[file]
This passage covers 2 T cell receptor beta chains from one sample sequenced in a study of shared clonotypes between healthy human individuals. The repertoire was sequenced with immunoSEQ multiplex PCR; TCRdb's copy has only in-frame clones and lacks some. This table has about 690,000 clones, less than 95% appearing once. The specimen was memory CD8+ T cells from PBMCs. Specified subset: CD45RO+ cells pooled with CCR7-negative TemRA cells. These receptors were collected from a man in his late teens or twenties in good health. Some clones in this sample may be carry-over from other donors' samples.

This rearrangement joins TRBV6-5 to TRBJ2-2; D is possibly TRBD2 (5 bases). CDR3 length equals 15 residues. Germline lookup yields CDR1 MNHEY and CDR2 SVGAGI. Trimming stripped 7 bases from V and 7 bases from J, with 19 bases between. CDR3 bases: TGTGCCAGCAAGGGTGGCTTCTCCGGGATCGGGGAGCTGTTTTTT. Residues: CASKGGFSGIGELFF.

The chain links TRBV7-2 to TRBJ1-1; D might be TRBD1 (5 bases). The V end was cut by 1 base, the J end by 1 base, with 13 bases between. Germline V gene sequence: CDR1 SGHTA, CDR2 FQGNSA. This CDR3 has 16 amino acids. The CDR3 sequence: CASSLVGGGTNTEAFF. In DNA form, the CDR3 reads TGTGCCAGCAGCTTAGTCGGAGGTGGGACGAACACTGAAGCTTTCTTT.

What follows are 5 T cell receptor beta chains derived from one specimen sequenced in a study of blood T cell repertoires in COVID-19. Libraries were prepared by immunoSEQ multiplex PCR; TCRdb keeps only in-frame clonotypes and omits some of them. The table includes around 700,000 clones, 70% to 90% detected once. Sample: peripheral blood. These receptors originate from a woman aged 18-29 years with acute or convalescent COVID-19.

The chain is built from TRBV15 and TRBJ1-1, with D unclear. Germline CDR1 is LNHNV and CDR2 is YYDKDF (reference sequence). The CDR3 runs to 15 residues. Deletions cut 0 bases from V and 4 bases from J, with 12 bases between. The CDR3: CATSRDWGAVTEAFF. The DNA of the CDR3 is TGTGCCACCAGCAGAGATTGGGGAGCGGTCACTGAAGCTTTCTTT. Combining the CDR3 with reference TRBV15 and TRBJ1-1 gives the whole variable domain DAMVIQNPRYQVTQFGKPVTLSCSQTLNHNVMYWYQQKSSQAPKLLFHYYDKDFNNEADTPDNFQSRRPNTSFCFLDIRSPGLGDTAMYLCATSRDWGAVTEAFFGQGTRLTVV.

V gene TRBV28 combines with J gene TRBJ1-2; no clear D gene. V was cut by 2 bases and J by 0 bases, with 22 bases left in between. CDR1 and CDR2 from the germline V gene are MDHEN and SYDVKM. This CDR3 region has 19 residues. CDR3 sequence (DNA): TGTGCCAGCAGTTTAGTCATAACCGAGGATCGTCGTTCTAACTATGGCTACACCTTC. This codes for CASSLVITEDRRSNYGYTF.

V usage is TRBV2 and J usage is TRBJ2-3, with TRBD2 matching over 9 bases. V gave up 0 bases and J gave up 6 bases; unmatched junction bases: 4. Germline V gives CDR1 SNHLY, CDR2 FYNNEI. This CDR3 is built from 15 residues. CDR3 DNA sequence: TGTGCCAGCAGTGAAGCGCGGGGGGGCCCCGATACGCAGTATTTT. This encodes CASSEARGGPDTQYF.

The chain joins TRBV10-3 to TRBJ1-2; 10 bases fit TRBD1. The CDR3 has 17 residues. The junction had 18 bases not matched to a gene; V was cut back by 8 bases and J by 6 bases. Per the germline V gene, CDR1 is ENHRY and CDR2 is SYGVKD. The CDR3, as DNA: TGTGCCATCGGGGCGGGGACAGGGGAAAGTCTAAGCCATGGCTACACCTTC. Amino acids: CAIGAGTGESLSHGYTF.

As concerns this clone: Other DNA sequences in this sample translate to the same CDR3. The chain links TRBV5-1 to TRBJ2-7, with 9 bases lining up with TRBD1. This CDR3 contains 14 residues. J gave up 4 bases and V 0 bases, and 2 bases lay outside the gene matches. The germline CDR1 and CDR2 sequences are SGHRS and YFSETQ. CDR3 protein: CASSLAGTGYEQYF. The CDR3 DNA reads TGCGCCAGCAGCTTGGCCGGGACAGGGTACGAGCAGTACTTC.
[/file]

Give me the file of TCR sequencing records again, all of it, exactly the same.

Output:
This passage covers 2 T cell receptor beta chains from one sample sequenced in a study of shared clonotypes between healthy human individuals. The repertoire was sequenced with immunoSEQ multiplex PCR; TCRdb's copy has only in-frame clones and lacks some. This table has about 690,000 clones, less than 95% appearing once. The specimen was memory CD8+ T cells from PBMCs. Specified subset: CD45RO+ cells pooled with CCR7-negative TemRA cells. These receptors were collected from a man in his late teens or twenties in good health. Some clones in this sample may be carry-over from other donors' samples.

This rearrangement joins TRBV6-5 to TRBJ2-2; D is possibly TRBD2 (5 bases). CDR3 length equals 15 residues. Germline lookup yields CDR1 MNHEY and CDR2 SVGAGI. Trimming stripped 7 bases from V and 7 bases from J, with 19 bases between. CDR3 bases: TGTGCCAGCAAGGGTGGCTTCTCCGGGATCGGGGAGCTGTTTTTT. Residues: CASKGGFSGIGELFF.

The chain links TRBV7-2 to TRBJ1-1; D might be TRBD1 (5 bases). The V end was cut by 1 base, the J end by 1 base, with 13 bases between. Germline V gene sequence: CDR1 SGHTA, CDR2 FQGNSA. This CDR3 has 16 amino acids. The CDR3 sequence: CASSLVGGGTNTEAFF. In DNA form, the CDR3 reads TGTGCCAGCAGCTTAGTCGGAGGTGGGACGAACACTGAAGCTTTCTTT.

What follows are 5 T cell receptor beta chains derived from one specimen sequenced in a study of blood T cell repertoires in COVID-19. Libraries were prepared by immunoSEQ multiplex PCR; TCRdb keeps only in-frame clonotypes and omits some of them. The table includes around 700,000 clones, 70% to 90% detected once. Sample: peripheral blood. These receptors originate from a woman aged 18-29 years with acute or convalescent COVID-19.

The chain is built from TRBV15 and TRBJ1-1, with D unclear. Germline CDR1 is LNHNV and CDR2 is YYDKDF (reference sequence). The CDR3 runs to 15 residues. Deletions cut 0 bases from V and 4 bases from J, with 12 bases between. The CDR3: CATSRDWGAVTEAFF. The DNA of the CDR3 is TGTGCCACCAGCAGAGATTGGGGAGCGGTCACTGAAGCTTTCTTT. Combining the CDR3 with reference TRBV15 and TRBJ1-1 gives the whole variable domain DAMVIQNPRYQVTQFGKPVTLSCSQTLNHNVMYWYQQKSSQAPKLLFHYYDKDFNNEADTPDNFQSRRPNTSFCFLDIRSPGLGDTAMYLCATSRDWGAVTEAFFGQGTRLTVV.

V gene TRBV28 combines with J gene TRBJ1-2; no clear D gene. V was cut by 2 bases and J by 0 bases, with 22 bases left in between. CDR1 and CDR2 from the germline V gene are MDHEN and SYDVKM. This CDR3 region has 19 residues. CDR3 sequence (DNA): TGTGCCAGCAGTTTAGTCATAACCGAGGATCGTCGTTCTAACTATGGCTACACCTTC. This codes for CASSLVITEDRRSNYGYTF.

V usage is TRBV2 and J usage is TRBJ2-3, with TRBD2 matching over 9 bases. V gave up 0 bases and J gave up 6 bases; unmatched junction bases: 4. Germline V gives CDR1 SNHLY, CDR2 FYNNEI. This CDR3 is built from 15 residues. CDR3 DNA sequence: TGTGCCAGCAGTGAAGCGCGGGGGGGCCCCGATACGCAGTATTTT. This encodes CASSEARGGPDTQYF.

The chain joins TRBV10-3 to TRBJ1-2; 10 bases fit TRBD1. The CDR3 has 17 residues. The junction had 18 bases not matched to a gene; V was cut back by 8 bases and J by 6 bases. Per the germline V gene, CDR1 is ENHRY and CDR2 is SYGVKD. The CDR3, as DNA: TGTGCCATCGGGGCGGGGACAGGGGAAAGTCTAAGCCATGGCTACACCTTC. Amino acids: CAIGAGTGESLSHGYTF.

As concerns this clone: Other DNA sequences in this sample translate to the same CDR3. The chain links TRBV5-1 to TRBJ2-7, with 9 bases lining up with TRBD1. This CDR3 contains 14 residues. J gave up 4 bases and V 0 bases, and 2 bases lay outside the gene matches. The germline CDR1 and CDR2 sequences are SGHRS and YFSETQ. CDR3 protein: CASSLAGTGYEQYF. The CDR3 DNA reads TGCGCCAGCAGCTTGGCCGGGACAGGGTACGAGCAGTACTTC.